But at the laste, as every thing hath ende

I try and maintain a range of interests apart from gaming, but that’s become a little harder recently. I’ve been a season ticket holder with London Irish RFC for just over twenty years, not always the happiest of times with the team being in the doldrums for a while, but things had started really clicking – the best season for years, a great crop of promising youngsters sticking with the club rather than moving on, exciting times. With things going so well on the pitch fate decided to stick its oar in; the club collapsed financially, the current owner unable to sustain ongoing losses and a promised takeover bid failing to materialise, so the professional club has effectively ceased to exist. It’s heartbreaking, primarily of course for the players and staff, and leaves quite the gap in the calendar from September to May.

There’s also history, particularly military history, something sparked at the age of six when I was given a book about the Battle of Britain. My interest waxed and waned over time, but has built over the last ten years (an inevitability, according to the ever-reliable Daily Mash – “Getting into Second World War one of men’s four signs of aging”).

Early historical debate centred around key questions such as “which plane is the bestest”, thankfully an argument that could be solved by the definitive work on the subject: Amazing Aircraft Top Trumps (the Fairey Battle may have been shot down in droves, but with a crew of 3 it was undeniably better than a Spitfire. As long as that was the selected category.) Of course one leaves such childish nonsense behind and progresses to mature and sophisticated enquiry, questions like “which plane in War Thunder should be bestest but is not because teh lazy devs have not modelled it rite”. I started to dig into historical sources a little more deeply to find out exactly when a particular variant entered squadron service, or how widely 100 octane fuel was used in June 1940; though rather scattergun there’s some impressive research in game communities (and other areas, such as scale modelling), if you can pick through the more extreme flamewars over the precise shade of primer used on Bulgarian tanks in 1936. Fortunately my level of interest rapidly tails off after 1945, where the worst charge you can level at participants tends to be “unhealthy obsession” rather than “actual treason”; with ever more modern vehicles being added to the game some folk resort to the use of still-classified documents to try and bolster their argument.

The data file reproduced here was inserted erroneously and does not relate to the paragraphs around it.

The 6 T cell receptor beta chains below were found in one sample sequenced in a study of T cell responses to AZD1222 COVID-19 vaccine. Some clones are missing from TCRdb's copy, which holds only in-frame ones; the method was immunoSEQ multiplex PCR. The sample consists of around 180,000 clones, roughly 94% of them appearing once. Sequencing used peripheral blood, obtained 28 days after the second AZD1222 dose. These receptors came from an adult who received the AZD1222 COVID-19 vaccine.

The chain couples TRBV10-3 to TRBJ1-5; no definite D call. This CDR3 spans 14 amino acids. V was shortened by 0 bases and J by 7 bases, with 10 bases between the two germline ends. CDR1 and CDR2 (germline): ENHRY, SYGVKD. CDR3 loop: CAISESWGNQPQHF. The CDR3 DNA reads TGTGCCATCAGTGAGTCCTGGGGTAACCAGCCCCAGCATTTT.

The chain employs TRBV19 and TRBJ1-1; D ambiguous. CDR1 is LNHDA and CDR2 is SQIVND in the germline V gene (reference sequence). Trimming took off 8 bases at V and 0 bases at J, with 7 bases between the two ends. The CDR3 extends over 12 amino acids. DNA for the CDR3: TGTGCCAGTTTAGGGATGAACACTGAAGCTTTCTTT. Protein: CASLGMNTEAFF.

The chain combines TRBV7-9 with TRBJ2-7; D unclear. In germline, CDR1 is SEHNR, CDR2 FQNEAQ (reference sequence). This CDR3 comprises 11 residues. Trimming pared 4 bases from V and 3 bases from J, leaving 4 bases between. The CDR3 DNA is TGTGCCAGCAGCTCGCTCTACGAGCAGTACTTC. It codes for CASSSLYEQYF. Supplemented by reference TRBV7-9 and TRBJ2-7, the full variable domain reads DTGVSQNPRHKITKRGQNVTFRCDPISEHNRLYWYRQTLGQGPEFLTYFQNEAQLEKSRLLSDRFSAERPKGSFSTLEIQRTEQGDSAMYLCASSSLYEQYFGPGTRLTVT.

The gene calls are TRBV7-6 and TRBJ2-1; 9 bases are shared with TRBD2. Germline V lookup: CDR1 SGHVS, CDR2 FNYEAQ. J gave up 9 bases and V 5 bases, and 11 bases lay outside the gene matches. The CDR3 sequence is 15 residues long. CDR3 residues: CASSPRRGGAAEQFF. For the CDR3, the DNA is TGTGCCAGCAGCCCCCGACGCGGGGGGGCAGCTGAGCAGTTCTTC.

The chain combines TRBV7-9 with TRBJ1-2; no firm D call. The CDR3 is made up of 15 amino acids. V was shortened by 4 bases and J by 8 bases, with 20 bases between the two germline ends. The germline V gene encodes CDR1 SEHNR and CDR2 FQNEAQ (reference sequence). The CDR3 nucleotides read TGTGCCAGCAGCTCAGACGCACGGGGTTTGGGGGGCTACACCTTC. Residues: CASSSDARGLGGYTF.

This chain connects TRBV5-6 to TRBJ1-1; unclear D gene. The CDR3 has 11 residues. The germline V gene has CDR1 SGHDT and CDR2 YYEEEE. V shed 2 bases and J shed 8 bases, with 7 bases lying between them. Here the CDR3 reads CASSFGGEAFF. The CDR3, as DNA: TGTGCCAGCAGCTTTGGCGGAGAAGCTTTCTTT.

The baby steps into “proper” history took me to AskHistorians on Reddit, a rather more collegial atmosphere with the emphasis on learning instead of winning futile arguments, and strict moderation to ensure thorough answers aren’t drowned out by rapidly regurgitated half-remembered anecdotes. I’ve been participating for six or seven years as a flaired user, answering a question or two a week on average, and learning about everything from vegetarianism in the 19th century to the myth of the Bermuda Triangle to the local effects of the English reformation. Concerns over the future of Reddit have led to the site temporarily blacking out, though, and currently being restricted; hopefully things can be worked out on the current platform or a new one found.

Oh well. Perhaps it’s the universe’s way of telling me to spend my time in a more productive manner. Or, far more likely I think we can all agree, to play more games. Pretty sure that’s it.